Once in a while my shift ended early; all maintenance had been completed on the helicopters, and they were ready for the next day's mission. The day workers were sleeping soundly; out of consideration, the shift supervisor had forbidden us to return to our barracks. Looking for something to do, a couple of co-workers and I hiked across the rocky helo pad and down the steep hill to the water. The ice was thin, and had melted near the shore. Always curious, I reached out and put my hand in the water. I was surprised at the coldness; it was like putting your hand in a cooler full of beer cans and partially melted ice. Looking up, my friends, Tim and Joe, were crossing the ice floes on a makeshift bridge of pallets and plywood to reach a couple of huts known as “the aquarium.” Not wanting to miss anything, I quickly withdrew my hand, and hurried to catch up with my friends.
Opening the door to the first hut, we were disappointed to see nothing but a chair, a hole in the ice, and a basket with a long nylon rope attached. I picked up the rope, noticing a series of knots tied every 12 inches. Tim picked up the basket and lowered it into the water. We watched silently as the rope dropped further and further, counting each knot as it disappeared into the icy blackness. At the 15-foot mark, I was amazed that the basket hadn’t touched bottom, yet the hut was only eight to ten feet from the shore. My friends and I discussed the various theories behind the hut’s existence, and the black hole in the ice, as the basket was quickly hauled up. I wasn’t surprised to see it was empty, and we moved on to the next hut.
The Aquarium was a fairly large hut, approximately 100 square feet enclosing five large round tanks of seawater. A large fluorescent lantern hung by the door and we switched it on as we entered the room. The huge, fish tanks were dark, but I could vaguely make out the silhouette of a large fish. I leaned over the side of the tank to get a better look, and suddenly a gaping hole of teeth was in my face. “Ahh!” I cried, jumping back. “What the heck is that?” “Don’t get too close,” said Tim. “Those fish’ll eat anything.” “Gee, thanks for the warning!” I shot back, humbled once again in my fingyness. As I circled the tanks from a safe distance, multicolored starfish, and sea urchins caught my eye, and I thought I recognized a sea cucumber from a picture I saw in a National Geographic magazine. I also saw a few small codfish in the tanks; their translucent bodies seemed to glow in the fluorescent light of the lantern. We tapped on the glass to provoke the fish, but they didn’t bite, and after a few minutes we left the aquarium to seek out and explore the hydroponic greenhouse near Observation Hill.
For each scientist on the ice, there was four support staff, each person having their own reason for being there. Like me, some people came for the unique work experience; others came to escape bill collectors, the reality of a bad marriage, or the human race in general – it was easy to do in the forgotten, isolation of the Ice.
Because I worked the night shift my day began promptly at 5:30 pm. Groaning, I slipped out of the warm darkness of my bed and rushed to the “head” to shower. The tiled floor was cold under my bare feet, and I shivered waiting for the water to warm. Ignoring the posted signs limiting showers to five minutes, I lathered slowly, allowing the hot water to warm my cold muscles. It seemed I could never get warm enough, but I reluctantly turned off the shower and dressed quickly for work. Leaving the warmth of my dorm, I squinted as my eyes adjusted to the partly sunny sky. It seemed to promise mild temperatures for the time being, and I hoped the weather would hold long enough for a plane to come through with mail and fresh vegetables. Trudging slowly down the hill to the helo hanger, the wind gusted suddenly and I felt icy crystals pelting my face. “Not a good sign,” I thought, pulling the hood of my parka closer to my face. I picked up my pace and hurried toward the bright lights of the helicopter hanger.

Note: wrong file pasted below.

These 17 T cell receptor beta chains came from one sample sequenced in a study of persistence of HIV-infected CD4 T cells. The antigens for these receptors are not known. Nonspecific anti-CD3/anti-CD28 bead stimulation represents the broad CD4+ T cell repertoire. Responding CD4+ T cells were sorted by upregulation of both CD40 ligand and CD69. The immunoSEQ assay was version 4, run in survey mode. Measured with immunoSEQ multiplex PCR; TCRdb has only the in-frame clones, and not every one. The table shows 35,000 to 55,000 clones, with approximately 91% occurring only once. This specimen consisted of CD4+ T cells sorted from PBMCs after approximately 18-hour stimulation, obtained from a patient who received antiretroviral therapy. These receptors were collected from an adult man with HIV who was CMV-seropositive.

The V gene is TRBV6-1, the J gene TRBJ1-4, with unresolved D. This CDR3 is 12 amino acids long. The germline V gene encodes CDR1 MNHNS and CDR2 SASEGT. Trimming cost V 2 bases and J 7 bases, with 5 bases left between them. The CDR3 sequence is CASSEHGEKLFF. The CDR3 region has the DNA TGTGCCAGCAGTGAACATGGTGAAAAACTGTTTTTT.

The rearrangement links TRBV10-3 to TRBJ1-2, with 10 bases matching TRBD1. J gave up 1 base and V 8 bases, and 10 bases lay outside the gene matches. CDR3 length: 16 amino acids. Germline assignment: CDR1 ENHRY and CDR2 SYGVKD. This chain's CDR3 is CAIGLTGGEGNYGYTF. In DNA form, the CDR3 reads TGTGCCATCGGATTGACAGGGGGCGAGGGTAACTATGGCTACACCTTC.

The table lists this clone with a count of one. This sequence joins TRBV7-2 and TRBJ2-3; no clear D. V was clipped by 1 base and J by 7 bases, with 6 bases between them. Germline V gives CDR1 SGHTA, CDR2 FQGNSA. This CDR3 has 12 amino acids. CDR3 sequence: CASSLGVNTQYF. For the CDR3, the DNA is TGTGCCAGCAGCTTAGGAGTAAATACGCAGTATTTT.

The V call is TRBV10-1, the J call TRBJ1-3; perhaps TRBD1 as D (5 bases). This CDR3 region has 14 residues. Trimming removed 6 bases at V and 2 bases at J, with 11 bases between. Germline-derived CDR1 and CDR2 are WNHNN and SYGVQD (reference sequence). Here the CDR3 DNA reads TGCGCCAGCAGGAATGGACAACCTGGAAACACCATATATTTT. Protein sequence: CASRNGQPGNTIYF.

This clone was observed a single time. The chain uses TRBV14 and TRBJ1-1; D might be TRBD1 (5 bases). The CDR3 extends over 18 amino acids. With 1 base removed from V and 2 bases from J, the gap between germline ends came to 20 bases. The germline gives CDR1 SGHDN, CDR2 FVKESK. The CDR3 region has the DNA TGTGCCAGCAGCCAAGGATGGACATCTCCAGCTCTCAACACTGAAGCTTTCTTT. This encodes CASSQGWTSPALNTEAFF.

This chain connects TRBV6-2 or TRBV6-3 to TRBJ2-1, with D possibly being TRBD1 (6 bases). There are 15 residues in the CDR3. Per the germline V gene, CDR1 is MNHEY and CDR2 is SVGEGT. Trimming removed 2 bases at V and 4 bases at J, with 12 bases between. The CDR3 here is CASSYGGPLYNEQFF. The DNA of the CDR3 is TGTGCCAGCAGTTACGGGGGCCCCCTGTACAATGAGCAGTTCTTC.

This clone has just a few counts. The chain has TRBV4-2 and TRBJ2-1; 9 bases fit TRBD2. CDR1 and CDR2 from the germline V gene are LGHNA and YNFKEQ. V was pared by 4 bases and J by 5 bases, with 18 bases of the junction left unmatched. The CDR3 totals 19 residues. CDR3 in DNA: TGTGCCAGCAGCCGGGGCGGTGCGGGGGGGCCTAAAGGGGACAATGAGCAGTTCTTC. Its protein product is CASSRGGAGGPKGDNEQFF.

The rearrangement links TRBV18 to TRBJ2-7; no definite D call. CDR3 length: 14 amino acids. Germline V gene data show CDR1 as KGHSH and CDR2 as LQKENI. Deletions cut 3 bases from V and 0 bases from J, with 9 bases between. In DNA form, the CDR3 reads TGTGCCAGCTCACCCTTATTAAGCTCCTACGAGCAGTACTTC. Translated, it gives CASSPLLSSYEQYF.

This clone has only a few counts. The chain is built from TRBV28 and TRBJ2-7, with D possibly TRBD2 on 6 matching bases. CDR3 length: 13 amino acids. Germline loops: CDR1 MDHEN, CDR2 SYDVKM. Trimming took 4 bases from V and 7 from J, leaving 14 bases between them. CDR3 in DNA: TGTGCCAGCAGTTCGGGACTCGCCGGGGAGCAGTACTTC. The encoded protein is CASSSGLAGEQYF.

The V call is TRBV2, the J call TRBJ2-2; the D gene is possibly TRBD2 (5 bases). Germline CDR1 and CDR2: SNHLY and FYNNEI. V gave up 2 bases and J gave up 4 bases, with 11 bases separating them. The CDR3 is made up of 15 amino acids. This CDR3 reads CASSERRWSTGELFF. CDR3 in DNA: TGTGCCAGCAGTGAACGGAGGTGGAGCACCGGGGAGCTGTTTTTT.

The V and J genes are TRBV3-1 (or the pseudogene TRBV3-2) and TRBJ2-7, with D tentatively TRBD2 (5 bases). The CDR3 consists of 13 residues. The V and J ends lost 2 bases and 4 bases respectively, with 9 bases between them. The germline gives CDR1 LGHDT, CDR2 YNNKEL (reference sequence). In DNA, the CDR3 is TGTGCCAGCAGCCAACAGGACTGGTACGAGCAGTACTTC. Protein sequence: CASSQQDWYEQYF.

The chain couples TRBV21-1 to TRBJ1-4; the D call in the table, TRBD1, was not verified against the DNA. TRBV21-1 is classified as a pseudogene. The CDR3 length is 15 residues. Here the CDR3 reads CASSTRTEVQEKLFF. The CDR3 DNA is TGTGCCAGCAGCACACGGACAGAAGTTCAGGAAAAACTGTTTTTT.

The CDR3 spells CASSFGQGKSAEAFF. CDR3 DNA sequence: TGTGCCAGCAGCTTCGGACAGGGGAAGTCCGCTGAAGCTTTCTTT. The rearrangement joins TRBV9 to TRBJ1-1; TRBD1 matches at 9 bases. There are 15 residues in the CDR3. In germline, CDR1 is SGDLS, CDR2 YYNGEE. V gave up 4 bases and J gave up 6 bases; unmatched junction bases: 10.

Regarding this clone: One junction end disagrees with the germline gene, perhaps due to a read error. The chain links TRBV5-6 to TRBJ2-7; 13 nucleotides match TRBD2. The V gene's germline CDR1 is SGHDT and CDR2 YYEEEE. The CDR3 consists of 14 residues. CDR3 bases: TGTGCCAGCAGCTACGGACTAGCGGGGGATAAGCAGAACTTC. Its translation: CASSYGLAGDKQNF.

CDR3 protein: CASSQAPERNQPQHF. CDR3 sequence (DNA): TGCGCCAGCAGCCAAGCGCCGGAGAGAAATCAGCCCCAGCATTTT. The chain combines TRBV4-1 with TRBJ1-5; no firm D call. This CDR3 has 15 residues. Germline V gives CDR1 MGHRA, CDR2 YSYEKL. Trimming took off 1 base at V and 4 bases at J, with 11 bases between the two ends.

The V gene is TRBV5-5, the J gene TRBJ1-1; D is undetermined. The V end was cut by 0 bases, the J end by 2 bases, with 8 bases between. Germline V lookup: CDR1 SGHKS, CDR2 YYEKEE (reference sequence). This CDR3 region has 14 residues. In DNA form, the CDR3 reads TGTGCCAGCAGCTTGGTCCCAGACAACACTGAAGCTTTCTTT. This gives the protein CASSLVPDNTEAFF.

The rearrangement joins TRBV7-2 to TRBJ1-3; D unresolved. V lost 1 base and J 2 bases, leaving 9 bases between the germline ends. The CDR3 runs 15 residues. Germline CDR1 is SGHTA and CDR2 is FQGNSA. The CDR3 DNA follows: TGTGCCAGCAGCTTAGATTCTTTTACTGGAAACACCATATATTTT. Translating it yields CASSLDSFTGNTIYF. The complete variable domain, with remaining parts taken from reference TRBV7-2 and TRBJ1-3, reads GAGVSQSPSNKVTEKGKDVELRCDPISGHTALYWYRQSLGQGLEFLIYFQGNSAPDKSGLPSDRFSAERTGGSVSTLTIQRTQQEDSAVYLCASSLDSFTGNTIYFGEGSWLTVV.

Working nights in the helo hanger meant that my team did the majority of the work, but luckily there were hidden benefits. We were there when the last flight of the day returned, bringing back the latest and greatest news reports from the ice camps. It also meant we got to see rock samples containing fossils from the dry valleys. These samples supported the theory that the continent was once been home to a tropical jungle. We were also there to scavenge through any remaining skua bags – bag lunches – unwanted leftovers from the passengers and flight crews. Skuas are very aggressive birds, similar to sea gulls, and will eat literally anything they can pick up. Skua bags often contain highly prized treats like, unopened bags of chips, pudding, boxes of juice and Cadbury bars from New Zealand, and sometimes, fresh fruit.
One evening a pilot came back and asked if anyone wanted to fly out to the edge of the ice shelf. There weren’t any electrical gripes I could work that evening, so I gathered up my ECW gear (extreme cold weather), grabbed a helmet, and jumped onboard.